One might ask how Thayer would suggest that any form of propagation anomaly or "partial reflection" could explain the complex kinematics reported by the Kincheloe Rapcon Site for this night. One partial answer may be that he offers that suggestion in a mere 4-paragraph account of this intriguing case, an account that gives the reader no hint that 17 distinct targets were seen, that says nothing about turns, hovering periods, or accelerations, that omits any mention of speeds of the order of 2000 mph, and that gives no suggestion that in one instance two such targets converged from opposite directions, turned eastward together, and then moved across the scope side-by-side at about Mach 3, passing over and beyond Kincheloe AFB. Unfortunately, I must add that my detailed checking of the discussions of the 35 "optical and radar analyses" in the Condon Report has established that such omissions of crucial sighting details are typical, not exceptional in that Report.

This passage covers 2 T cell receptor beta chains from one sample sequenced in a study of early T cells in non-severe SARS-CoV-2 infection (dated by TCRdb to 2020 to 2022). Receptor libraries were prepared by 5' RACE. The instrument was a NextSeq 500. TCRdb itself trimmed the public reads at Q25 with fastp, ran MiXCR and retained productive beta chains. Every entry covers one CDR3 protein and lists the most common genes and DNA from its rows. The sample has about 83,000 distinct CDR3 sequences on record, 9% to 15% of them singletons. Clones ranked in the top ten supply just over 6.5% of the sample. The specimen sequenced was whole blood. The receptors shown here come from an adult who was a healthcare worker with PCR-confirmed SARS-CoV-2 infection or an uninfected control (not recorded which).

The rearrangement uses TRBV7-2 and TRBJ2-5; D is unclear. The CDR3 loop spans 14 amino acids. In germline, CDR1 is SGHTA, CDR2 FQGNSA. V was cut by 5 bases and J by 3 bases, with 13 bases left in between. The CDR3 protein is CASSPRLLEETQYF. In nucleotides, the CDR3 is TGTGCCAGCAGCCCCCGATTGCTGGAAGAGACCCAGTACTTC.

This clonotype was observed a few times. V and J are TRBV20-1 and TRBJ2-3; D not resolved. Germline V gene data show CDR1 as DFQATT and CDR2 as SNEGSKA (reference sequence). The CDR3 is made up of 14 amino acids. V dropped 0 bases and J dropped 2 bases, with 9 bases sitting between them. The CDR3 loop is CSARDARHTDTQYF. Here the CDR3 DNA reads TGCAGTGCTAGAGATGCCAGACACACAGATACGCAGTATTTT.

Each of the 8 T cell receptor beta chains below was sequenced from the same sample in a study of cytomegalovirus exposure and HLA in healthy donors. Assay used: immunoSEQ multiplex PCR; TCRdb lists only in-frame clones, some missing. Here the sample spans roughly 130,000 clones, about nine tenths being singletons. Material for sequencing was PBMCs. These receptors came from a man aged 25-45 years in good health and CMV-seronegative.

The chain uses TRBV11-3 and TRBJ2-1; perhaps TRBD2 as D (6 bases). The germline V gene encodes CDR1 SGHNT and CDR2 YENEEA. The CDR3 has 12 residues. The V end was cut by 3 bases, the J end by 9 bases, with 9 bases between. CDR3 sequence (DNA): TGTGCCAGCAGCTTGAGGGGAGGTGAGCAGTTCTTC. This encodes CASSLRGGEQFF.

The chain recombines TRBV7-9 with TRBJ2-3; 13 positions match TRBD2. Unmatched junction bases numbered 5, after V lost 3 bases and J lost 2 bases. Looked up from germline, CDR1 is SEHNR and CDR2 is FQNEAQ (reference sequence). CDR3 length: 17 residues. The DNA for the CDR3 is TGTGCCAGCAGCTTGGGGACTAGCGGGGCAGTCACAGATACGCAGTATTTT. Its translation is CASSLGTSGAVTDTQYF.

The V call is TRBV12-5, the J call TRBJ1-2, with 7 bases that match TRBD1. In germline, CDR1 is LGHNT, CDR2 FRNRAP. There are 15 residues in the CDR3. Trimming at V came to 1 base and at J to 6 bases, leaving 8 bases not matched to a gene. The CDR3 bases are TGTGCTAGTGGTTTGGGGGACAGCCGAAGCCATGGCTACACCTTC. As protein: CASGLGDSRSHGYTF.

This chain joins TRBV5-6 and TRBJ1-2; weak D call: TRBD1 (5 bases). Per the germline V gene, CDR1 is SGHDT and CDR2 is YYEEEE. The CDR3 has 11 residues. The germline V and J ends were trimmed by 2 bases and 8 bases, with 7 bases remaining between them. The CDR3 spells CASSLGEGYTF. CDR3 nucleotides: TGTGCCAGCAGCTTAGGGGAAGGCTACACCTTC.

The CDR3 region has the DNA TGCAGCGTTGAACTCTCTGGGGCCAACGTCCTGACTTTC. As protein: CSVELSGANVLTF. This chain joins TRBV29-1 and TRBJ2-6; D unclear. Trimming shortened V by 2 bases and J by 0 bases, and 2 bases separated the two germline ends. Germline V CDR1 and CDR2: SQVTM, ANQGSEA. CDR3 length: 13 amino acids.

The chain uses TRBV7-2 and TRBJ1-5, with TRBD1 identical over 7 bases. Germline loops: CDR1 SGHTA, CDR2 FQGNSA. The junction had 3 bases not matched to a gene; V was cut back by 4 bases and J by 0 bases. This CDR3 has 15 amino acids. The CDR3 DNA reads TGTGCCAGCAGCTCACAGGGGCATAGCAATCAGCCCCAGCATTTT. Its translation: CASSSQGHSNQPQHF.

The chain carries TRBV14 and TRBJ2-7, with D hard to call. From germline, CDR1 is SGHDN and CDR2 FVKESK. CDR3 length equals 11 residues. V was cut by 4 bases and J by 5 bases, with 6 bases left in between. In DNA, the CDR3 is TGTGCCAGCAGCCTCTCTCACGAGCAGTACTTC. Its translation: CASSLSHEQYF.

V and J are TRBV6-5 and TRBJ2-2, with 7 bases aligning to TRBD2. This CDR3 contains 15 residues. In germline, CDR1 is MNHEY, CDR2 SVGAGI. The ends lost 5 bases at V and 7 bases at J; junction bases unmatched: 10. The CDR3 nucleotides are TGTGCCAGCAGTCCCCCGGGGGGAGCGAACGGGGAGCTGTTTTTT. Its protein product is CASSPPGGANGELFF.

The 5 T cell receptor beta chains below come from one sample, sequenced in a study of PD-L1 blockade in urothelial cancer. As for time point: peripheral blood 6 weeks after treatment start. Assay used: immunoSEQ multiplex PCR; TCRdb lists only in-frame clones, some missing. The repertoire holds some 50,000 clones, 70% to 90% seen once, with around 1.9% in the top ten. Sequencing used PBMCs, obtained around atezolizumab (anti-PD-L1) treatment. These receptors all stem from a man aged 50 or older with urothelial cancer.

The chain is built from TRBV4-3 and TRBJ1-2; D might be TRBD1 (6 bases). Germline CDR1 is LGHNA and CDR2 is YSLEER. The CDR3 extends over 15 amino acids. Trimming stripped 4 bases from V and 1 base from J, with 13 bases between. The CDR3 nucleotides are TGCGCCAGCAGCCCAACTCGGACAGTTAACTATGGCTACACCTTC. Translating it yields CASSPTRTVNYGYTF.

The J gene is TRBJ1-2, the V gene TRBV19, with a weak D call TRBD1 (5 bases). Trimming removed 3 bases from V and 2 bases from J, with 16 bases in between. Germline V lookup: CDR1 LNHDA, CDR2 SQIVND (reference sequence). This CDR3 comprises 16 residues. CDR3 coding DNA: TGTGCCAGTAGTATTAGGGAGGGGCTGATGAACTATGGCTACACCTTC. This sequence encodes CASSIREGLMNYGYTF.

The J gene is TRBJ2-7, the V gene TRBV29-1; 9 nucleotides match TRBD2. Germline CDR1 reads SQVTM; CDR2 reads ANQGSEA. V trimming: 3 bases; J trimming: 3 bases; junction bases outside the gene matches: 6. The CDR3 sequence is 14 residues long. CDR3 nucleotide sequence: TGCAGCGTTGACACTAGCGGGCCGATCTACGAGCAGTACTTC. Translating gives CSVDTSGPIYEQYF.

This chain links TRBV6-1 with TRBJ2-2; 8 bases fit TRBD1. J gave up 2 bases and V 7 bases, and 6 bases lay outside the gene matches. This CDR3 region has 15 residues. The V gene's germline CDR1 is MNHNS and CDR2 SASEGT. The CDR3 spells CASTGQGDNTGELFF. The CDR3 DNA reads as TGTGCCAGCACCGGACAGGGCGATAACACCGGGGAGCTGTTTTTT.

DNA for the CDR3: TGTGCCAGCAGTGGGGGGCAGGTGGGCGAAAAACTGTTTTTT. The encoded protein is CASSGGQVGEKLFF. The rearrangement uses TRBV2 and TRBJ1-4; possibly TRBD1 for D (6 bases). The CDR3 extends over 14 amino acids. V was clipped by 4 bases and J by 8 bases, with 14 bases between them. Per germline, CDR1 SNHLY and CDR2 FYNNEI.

Plank (1958, 1959) has suggested that perhaps some of the "erratically moving angels" (his Type III) might be caused by "shock waves, echo being the product of direct back scatter or diversion of energy to the ground." He then notes that shock waves are thin, on the order of microns, yet can have refractive index differences across them of "several hundred N-units." The high speeds exhibited by some of the targets in this Kincheloe episode (and in many others of interest) might vaguely suggest shock phenomena, so perhaps a few remarks negating that hypothesis are in order. First, Plank really does not offer any geometric model to support the kind of kinematics found in interesting radar UFO cases. (Quite possibly he is unaware of the content of most such cases.) Only extremely simple paths would be possible; certainly his emphasis upon erratic movement goes wholly unexplained on any such model. But the greater objections are the quantitative objections. He mentions N-changes of several hundred units; but this is quite unreasonable. First, only temperature jumps and not humidity jumps could accompany shockwave passage. Secondly, in the lower atmosphere, one N-unit change is associated with approximately 1 degree C of temperature change. Third, the Rankine-Hugoniot equations permit one to relate shock-front temperature changes to concomitant peak overpressures; and an over-pressure of, say, 5 psi, is found to lead to a transient shock-heating of only about 30 degrees C (hence about 30 N-units jump across shock-front), yet this is an overpressure not only great enough to take out all nearby windows but to level weak structures and collapse roofs. In brief, the only shock waves capable of giving significant radar-reflecting characteristics would be of rather severely damaging nature, would leave unmistakable after-effects, and yet could influence a radar beam for only fractions of a second. The shock-wave suggestion seems unpromising for explaining radar UFOs, in general, and the Kincheloe targets in particular. Indeed, one of the characteristic puzzles of high-speed radar UFOs (and the Kincheloe UFOs in particular) is that no discernible sonic boom is associated with cases where the radar-deduced speeds are markedly supersonic.